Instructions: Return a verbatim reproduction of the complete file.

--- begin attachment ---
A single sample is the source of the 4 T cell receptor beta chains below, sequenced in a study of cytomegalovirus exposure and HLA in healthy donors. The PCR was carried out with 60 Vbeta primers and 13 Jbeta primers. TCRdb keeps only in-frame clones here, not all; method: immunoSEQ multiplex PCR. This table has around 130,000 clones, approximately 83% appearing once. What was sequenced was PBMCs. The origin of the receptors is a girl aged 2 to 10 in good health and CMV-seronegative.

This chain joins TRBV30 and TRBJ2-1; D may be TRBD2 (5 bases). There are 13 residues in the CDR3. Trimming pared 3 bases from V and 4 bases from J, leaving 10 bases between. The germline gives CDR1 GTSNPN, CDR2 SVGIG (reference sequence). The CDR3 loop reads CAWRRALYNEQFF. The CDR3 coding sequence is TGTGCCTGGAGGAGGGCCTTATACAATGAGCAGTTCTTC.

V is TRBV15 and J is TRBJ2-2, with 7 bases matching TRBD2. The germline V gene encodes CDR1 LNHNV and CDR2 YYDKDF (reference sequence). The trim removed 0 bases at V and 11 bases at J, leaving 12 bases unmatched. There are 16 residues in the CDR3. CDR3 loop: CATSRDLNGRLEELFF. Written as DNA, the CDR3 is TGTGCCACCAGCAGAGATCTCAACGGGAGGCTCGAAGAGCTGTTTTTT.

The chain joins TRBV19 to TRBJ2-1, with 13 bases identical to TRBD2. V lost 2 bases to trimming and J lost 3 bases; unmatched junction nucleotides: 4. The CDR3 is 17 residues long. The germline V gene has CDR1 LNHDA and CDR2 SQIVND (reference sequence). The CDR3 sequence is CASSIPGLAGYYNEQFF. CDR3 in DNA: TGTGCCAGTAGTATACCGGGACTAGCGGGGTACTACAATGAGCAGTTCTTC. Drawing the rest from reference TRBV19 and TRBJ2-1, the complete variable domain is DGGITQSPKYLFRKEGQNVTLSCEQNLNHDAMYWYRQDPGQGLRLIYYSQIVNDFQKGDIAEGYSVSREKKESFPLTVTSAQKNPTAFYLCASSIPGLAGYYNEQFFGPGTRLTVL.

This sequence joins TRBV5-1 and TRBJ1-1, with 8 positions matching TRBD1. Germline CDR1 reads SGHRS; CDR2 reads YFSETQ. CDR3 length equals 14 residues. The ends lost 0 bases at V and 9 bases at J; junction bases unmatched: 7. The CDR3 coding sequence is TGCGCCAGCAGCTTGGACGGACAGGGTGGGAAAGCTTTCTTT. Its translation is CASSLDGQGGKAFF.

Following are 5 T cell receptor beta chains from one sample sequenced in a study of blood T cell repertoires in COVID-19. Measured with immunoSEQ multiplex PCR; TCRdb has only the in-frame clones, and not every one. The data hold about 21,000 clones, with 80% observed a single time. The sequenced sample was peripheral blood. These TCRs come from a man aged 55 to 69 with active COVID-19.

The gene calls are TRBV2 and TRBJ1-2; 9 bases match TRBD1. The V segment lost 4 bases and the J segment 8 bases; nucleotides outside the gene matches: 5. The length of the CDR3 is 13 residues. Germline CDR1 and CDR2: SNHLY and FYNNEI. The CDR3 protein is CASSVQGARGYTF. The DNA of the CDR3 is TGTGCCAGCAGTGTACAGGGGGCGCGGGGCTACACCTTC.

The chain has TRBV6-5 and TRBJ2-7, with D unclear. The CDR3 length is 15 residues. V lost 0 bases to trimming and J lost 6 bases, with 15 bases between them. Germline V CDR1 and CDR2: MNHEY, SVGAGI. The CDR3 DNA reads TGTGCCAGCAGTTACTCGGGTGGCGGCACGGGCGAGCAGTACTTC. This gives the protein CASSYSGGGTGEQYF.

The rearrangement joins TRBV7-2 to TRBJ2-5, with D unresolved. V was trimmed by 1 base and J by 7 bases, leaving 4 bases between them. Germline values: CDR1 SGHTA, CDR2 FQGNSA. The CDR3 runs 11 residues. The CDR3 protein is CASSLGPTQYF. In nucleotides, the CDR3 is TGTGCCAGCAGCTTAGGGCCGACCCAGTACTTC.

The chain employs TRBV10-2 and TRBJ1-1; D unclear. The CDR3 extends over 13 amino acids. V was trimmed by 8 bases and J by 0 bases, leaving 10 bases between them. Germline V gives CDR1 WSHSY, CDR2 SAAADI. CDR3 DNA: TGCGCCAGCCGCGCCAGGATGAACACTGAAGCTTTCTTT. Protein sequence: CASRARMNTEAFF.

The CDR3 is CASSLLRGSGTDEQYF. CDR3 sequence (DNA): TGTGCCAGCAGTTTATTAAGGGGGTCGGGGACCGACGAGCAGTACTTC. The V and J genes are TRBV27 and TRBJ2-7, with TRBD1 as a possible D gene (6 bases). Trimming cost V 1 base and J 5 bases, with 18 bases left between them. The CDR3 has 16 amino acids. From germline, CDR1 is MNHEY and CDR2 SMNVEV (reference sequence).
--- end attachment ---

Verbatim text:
A single sample is the source of the 4 T cell receptor beta chains below, sequenced in a study of cytomegalovirus exposure and HLA in healthy donors. The PCR was carried out with 60 Vbeta primers and 13 Jbeta primers. TCRdb keeps only in-frame clones here, not all; method: immunoSEQ multiplex PCR. This table has around 130,000 clones, approximately 83% appearing once. What was sequenced was PBMCs. The origin of the receptors is a girl aged 2 to 10 in good health and CMV-seronegative.

This chain joins TRBV30 and TRBJ2-1; D may be TRBD2 (5 bases). There are 13 residues in the CDR3. Trimming pared 3 bases from V and 4 bases from J, leaving 10 bases between. The germline gives CDR1 GTSNPN, CDR2 SVGIG (reference sequence). The CDR3 loop reads CAWRRALYNEQFF. The CDR3 coding sequence is TGTGCCTGGAGGAGGGCCTTATACAATGAGCAGTTCTTC.

V is TRBV15 and J is TRBJ2-2, with 7 bases matching TRBD2. The germline V gene encodes CDR1 LNHNV and CDR2 YYDKDF (reference sequence). The trim removed 0 bases at V and 11 bases at J, leaving 12 bases unmatched. There are 16 residues in the CDR3. CDR3 loop: CATSRDLNGRLEELFF. Written as DNA, the CDR3 is TGTGCCACCAGCAGAGATCTCAACGGGAGGCTCGAAGAGCTGTTTTTT.

The chain joins TRBV19 to TRBJ2-1, with 13 bases identical to TRBD2. V lost 2 bases to trimming and J lost 3 bases; unmatched junction nucleotides: 4. The CDR3 is 17 residues long. The germline V gene has CDR1 LNHDA and CDR2 SQIVND (reference sequence). The CDR3 sequence is CASSIPGLAGYYNEQFF. CDR3 in DNA: TGTGCCAGTAGTATACCGGGACTAGCGGGGTACTACAATGAGCAGTTCTTC. Drawing the rest from reference TRBV19 and TRBJ2-1, the complete variable domain is DGGITQSPKYLFRKEGQNVTLSCEQNLNHDAMYWYRQDPGQGLRLIYYSQIVNDFQKGDIAEGYSVSREKKESFPLTVTSAQKNPTAFYLCASSIPGLAGYYNEQFFGPGTRLTVL.

This sequence joins TRBV5-1 and TRBJ1-1, with 8 positions matching TRBD1. Germline CDR1 reads SGHRS; CDR2 reads YFSETQ. CDR3 length equals 14 residues. The ends lost 0 bases at V and 9 bases at J; junction bases unmatched: 7. The CDR3 coding sequence is TGCGCCAGCAGCTTGGACGGACAGGGTGGGAAAGCTTTCTTT. Its translation is CASSLDGQGGKAFF.

Following are 5 T cell receptor beta chains from one sample sequenced in a study of blood T cell repertoires in COVID-19. Measured with immunoSEQ multiplex PCR; TCRdb has only the in-frame clones, and not every one. The data hold about 21,000 clones, with 80% observed a single time. The sequenced sample was peripheral blood. These TCRs come from a man aged 55 to 69 with active COVID-19.

The gene calls are TRBV2 and TRBJ1-2; 9 bases match TRBD1. The V segment lost 4 bases and the J segment 8 bases; nucleotides outside the gene matches: 5. The length of the CDR3 is 13 residues. Germline CDR1 and CDR2: SNHLY and FYNNEI. The CDR3 protein is CASSVQGARGYTF. The DNA of the CDR3 is TGTGCCAGCAGTGTACAGGGGGCGCGGGGCTACACCTTC.

The chain has TRBV6-5 and TRBJ2-7, with D unclear. The CDR3 length is 15 residues. V lost 0 bases to trimming and J lost 6 bases, with 15 bases between them. Germline V CDR1 and CDR2: MNHEY, SVGAGI. The CDR3 DNA reads TGTGCCAGCAGTTACTCGGGTGGCGGCACGGGCGAGCAGTACTTC. This gives the protein CASSYSGGGTGEQYF.

The rearrangement joins TRBV7-2 to TRBJ2-5, with D unresolved. V was trimmed by 1 base and J by 7 bases, leaving 4 bases between them. Germline values: CDR1 SGHTA, CDR2 FQGNSA. The CDR3 runs 11 residues. The CDR3 protein is CASSLGPTQYF. In nucleotides, the CDR3 is TGTGCCAGCAGCTTAGGGCCGACCCAGTACTTC.

The chain employs TRBV10-2 and TRBJ1-1; D unclear. The CDR3 extends over 13 amino acids. V was trimmed by 8 bases and J by 0 bases, leaving 10 bases between them. Germline V gives CDR1 WSHSY, CDR2 SAAADI. CDR3 DNA: TGCGCCAGCCGCGCCAGGATGAACACTGAAGCTTTCTTT. Protein sequence: CASRARMNTEAFF.

The CDR3 is CASSLLRGSGTDEQYF. CDR3 sequence (DNA): TGTGCCAGCAGTTTATTAAGGGGGTCGGGGACCGACGAGCAGTACTTC. The V and J genes are TRBV27 and TRBJ2-7, with TRBD1 as a possible D gene (6 bases). Trimming cost V 1 base and J 5 bases, with 18 bases left between them. The CDR3 has 16 amino acids. From germline, CDR1 is MNHEY and CDR2 SMNVEV (reference sequence).